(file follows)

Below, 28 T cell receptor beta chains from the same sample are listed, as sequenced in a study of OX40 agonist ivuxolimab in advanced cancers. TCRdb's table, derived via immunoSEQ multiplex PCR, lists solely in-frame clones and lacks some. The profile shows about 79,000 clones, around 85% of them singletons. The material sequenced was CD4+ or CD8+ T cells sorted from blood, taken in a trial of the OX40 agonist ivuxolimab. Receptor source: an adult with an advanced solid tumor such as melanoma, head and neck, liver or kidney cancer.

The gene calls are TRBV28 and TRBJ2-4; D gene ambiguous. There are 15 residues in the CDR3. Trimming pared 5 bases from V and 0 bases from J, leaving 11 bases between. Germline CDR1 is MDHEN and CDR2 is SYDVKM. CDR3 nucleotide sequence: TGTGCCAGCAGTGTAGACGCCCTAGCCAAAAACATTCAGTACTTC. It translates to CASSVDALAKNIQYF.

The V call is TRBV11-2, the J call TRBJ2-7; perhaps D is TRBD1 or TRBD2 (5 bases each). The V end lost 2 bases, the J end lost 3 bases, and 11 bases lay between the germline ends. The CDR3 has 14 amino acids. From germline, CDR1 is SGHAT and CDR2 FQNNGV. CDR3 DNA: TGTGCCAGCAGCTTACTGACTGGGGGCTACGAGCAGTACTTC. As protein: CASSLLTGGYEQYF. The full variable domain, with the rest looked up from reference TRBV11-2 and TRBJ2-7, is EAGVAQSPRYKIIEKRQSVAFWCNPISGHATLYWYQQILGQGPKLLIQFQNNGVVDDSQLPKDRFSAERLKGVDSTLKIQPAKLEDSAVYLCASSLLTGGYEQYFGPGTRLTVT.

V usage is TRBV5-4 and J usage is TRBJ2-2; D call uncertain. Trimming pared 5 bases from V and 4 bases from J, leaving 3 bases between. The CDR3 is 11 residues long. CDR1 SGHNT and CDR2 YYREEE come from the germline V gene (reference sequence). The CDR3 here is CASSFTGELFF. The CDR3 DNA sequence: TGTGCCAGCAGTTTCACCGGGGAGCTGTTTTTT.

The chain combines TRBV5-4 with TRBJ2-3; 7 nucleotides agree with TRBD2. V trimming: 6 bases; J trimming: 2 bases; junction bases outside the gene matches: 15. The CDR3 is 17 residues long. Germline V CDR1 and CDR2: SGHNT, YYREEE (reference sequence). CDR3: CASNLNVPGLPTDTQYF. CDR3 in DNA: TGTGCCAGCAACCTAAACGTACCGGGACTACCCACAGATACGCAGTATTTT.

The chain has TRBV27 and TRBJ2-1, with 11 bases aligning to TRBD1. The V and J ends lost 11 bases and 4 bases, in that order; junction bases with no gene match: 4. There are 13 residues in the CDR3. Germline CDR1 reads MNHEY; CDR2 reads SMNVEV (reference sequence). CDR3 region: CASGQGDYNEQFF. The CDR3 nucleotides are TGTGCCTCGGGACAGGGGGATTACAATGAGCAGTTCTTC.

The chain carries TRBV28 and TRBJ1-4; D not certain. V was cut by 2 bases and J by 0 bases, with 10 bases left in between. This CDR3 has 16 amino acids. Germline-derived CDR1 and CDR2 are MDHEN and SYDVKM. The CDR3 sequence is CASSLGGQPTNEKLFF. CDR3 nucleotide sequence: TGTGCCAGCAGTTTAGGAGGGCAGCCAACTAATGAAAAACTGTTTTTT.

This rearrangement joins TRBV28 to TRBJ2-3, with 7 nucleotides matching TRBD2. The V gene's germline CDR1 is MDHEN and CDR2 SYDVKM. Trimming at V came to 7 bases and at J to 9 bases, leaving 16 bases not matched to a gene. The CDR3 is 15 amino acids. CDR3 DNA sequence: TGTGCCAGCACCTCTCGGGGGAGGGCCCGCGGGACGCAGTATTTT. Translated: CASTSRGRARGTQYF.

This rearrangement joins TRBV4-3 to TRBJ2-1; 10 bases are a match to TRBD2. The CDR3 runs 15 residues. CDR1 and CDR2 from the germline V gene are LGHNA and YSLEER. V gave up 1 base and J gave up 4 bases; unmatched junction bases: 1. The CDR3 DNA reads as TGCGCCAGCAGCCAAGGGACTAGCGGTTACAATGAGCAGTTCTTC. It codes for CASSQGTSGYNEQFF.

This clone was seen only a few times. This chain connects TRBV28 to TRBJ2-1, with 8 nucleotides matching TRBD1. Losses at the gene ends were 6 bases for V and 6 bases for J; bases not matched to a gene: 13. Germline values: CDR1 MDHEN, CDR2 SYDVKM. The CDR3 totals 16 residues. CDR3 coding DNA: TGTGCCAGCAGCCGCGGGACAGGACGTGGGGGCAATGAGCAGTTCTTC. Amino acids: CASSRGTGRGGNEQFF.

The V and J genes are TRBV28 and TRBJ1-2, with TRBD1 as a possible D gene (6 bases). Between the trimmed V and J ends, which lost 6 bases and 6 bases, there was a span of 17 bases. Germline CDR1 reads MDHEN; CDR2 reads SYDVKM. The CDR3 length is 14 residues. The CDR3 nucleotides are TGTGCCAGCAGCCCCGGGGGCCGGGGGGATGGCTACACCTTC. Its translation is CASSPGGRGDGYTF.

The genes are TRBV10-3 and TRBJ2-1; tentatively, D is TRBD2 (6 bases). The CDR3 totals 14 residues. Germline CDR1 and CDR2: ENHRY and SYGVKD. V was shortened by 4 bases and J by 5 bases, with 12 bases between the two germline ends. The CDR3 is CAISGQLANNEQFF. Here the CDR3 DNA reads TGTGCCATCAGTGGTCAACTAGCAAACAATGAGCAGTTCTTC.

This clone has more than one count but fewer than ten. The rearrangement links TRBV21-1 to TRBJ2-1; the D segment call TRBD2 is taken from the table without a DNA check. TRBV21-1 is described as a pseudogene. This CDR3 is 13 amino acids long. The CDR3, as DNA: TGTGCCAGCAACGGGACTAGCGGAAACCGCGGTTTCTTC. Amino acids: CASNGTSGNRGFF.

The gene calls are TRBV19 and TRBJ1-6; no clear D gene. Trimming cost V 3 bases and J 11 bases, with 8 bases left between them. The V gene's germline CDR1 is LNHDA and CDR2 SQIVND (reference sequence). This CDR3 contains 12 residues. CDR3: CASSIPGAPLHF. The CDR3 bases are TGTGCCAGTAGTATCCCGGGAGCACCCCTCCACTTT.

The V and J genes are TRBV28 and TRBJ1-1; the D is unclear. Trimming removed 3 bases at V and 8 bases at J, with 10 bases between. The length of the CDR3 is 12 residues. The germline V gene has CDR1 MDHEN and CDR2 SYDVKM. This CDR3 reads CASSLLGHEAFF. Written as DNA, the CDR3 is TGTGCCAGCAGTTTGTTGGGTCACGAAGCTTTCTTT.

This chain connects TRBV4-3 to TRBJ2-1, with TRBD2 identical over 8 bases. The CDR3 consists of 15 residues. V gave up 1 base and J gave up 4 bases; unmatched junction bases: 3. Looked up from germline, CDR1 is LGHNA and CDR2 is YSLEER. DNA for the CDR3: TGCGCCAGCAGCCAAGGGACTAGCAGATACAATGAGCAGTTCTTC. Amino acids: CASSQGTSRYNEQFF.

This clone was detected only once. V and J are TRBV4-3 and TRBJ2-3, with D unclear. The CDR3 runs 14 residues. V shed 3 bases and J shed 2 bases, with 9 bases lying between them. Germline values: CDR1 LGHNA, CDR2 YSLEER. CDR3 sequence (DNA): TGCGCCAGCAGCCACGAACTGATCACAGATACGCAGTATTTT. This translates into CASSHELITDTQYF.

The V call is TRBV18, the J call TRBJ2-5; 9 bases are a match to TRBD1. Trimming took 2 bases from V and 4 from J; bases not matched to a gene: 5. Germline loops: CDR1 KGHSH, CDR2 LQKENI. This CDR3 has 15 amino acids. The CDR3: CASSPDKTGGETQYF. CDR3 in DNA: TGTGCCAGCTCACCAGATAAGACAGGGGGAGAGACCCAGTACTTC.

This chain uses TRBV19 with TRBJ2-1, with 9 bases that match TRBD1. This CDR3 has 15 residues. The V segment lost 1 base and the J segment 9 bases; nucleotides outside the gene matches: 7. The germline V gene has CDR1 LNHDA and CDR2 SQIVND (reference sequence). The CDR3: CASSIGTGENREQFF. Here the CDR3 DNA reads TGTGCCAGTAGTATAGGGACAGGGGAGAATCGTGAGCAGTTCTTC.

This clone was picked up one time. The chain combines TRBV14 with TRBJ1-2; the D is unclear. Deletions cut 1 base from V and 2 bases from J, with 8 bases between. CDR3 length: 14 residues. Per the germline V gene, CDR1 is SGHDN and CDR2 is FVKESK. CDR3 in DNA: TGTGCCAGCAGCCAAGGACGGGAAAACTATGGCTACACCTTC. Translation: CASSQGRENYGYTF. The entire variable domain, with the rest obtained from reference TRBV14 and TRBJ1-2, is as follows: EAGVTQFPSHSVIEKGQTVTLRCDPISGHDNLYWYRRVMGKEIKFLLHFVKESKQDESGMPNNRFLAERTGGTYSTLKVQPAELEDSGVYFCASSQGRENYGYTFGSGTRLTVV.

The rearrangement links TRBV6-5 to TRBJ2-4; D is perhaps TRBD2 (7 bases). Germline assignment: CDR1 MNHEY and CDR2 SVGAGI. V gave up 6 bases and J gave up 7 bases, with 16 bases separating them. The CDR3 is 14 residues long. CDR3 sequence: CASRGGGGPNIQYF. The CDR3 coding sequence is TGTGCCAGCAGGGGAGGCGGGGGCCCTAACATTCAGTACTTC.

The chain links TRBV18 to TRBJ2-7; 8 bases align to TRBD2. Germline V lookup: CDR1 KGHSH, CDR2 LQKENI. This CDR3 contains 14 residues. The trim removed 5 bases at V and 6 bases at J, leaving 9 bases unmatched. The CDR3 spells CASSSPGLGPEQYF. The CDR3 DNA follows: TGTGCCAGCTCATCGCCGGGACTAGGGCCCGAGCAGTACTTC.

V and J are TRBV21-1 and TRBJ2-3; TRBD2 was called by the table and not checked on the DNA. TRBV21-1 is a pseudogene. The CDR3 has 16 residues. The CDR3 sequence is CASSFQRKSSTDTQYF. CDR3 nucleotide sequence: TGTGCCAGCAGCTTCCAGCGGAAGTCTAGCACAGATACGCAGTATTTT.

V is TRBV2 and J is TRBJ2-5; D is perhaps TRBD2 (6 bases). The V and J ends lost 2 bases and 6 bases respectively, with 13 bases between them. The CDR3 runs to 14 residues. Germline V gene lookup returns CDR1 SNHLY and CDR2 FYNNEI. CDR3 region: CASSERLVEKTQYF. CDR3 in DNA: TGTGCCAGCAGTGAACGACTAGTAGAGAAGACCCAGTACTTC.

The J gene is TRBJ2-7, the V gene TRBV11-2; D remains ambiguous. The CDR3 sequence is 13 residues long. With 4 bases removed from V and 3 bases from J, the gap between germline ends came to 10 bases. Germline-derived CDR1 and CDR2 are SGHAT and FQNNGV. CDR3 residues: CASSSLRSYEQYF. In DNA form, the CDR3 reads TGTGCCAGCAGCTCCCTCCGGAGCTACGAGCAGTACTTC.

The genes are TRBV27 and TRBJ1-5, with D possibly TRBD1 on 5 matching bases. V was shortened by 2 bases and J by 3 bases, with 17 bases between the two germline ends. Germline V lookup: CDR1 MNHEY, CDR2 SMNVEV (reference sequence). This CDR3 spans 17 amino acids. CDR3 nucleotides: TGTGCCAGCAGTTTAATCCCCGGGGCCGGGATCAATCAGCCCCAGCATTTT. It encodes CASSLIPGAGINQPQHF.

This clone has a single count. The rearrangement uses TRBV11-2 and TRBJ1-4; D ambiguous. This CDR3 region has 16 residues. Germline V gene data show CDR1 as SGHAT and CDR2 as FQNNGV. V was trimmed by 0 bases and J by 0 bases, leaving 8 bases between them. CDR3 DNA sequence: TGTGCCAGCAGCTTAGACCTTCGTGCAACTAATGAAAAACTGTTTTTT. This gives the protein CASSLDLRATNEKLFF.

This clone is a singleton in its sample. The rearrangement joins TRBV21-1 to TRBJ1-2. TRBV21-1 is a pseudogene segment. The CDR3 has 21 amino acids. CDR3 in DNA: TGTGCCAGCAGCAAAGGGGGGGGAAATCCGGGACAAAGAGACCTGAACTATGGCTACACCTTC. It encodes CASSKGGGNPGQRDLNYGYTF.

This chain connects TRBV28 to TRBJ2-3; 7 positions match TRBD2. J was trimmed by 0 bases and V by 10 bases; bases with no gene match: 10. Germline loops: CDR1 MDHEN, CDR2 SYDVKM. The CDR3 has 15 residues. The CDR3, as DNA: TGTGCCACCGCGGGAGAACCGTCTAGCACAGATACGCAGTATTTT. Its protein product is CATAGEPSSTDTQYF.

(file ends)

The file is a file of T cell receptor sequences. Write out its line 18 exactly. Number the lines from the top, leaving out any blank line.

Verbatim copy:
The V call is TRBV18, the J call TRBJ2-5; 9 bases are a match to TRBD1. Trimming took 2 bases from V and 4 from J; bases not matched to a gene: 5. Germline loops: CDR1 KGHSH, CDR2 LQKENI. This CDR3 has 15 amino acids. The CDR3: CASSPDKTGGETQYF. CDR3 in DNA: TGTGCCAGCTCACCAGATAAGACAGGGGGAGAGACCCAGTACTTC.